OCTOBER 2 2012 22:24h
ZAGREB, Oct 2 (Hina) - European Commissioner for Financial Programming and the Budget Janusz Lewandowski in Zagreb on Tuesday invited Croatia to continue increasing its capacities to draw European funding and to prepare good projects and in that way become a net-beneficiary of the European budget and not a net-payer.
Lewandowski spoke with Deputy Prime Minister for Home, Foreign and European Affairs Neven Mimica and Deputy Prime Minister and Minister of Regional Development and EU Funds Branko Grcic about negotiations with EU member countries over the new 2014-2020 budget, and about Croatia's views and requests in that regard.
This is a decisive moment for Croatia's accession plans, Lewandowski said urging Croatia to continue increasing its capacities for absorbing available funds.
Financial trends between Brussels and Zagreb are promising, he said stressing that funds were defined in the accession treaty and should be exempt from negotiations on savings in the EU.
Croatia is faced with strategically positioning itself regarding huge changes that are currently occurring in the euro zone including fiscal pacts and improving budget discipline, preparations to set up a banking union and possible changes to European treaties, Lewandowski said.
Asked to comment on cutbacks conducted by the Croatian government, Lewandowski said that EU membership was useful but also incurred obligations and one of these was to balance public finances which, he said, was not politically popular but vital to maintain trust in financial markets.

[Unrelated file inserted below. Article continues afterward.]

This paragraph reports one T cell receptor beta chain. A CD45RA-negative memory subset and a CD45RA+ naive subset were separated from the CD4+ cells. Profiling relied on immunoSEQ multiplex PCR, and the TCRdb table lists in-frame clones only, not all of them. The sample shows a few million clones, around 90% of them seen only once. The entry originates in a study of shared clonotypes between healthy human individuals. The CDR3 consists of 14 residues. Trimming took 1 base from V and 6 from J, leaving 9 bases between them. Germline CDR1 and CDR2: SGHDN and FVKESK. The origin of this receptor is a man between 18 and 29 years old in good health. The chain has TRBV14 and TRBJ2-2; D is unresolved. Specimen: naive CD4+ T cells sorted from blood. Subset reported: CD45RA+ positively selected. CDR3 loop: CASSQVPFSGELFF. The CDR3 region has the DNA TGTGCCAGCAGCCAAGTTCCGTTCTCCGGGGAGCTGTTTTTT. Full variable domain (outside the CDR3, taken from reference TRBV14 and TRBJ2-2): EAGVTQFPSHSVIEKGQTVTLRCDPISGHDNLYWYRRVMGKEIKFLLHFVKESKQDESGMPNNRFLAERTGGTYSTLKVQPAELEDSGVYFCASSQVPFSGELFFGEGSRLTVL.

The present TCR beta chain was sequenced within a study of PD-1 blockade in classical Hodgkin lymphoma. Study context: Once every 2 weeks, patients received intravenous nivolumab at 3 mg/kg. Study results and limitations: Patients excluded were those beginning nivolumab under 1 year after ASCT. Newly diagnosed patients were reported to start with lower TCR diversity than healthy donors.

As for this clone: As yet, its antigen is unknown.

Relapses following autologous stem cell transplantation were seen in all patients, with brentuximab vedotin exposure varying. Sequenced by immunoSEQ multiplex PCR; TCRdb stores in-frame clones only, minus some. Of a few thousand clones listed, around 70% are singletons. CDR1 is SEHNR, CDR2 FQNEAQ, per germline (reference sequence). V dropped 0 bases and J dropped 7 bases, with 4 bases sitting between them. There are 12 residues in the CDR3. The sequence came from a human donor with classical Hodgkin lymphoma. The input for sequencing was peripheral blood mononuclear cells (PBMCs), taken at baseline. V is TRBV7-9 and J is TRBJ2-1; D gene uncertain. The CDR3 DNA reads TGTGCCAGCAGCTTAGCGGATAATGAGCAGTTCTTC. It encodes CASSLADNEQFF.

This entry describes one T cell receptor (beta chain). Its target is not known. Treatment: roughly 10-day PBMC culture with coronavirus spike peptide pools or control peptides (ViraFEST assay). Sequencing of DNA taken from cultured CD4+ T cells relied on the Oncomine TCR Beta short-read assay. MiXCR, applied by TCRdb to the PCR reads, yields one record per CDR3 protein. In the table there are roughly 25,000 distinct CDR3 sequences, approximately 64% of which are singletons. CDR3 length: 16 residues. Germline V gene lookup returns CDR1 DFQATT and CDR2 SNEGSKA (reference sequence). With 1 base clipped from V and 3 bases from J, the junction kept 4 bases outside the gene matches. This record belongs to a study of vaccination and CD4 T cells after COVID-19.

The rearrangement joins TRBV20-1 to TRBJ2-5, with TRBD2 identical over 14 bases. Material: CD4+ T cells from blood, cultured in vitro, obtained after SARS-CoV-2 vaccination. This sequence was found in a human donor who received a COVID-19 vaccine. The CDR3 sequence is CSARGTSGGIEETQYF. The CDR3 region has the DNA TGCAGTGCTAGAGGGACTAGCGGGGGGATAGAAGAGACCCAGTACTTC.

Besides austerity measures, Croatia should plan funding for public investments that are co-financed from European funds which require good projects, he said, noting that the EU co-financed 97 percent of public investments in Hungary and 76 percent in Slovakia.
The total effect of Croatia's accession on the seven-year EU budget is 13.741 billion euros in commitments and 9.956 billion in payments. The largest part comes from cohesion funds - 8.7 billion euros.
Since the start of accession negotiations until now Croatia had at its disposal around 1 billion euros of which 65 percent has been absorbed (650 million euros) through various programmes (CARDS, PHARE, ISPA, IPA), Grcic said.
During the first six months of membership next year Croatia will have at its disposal 600 million euros which includes subsidies for agriculture and rural development, he added.
Asked whether Croatia might expect a negative commitment-payment ratio for itself from the EU budget, Grcic said that the government planned for the country to be a net-beneficiary and not a net-payer which primarily depends on the quality of projects to apply for European funds.
In the first six months of membership Croatia will be required to pay around 1.7 billion kuna into the EU budget, he said.
With regard to Croatia's special request regarding the use EU funds, Mimica said that Croatia had requested a longer time span for the use of EU funds.
According to the present proposal, funds for one budget year may be negotiated for another two years and Croatia has requested that this be extended to three years because that would increase its chances of better absorbing available funds.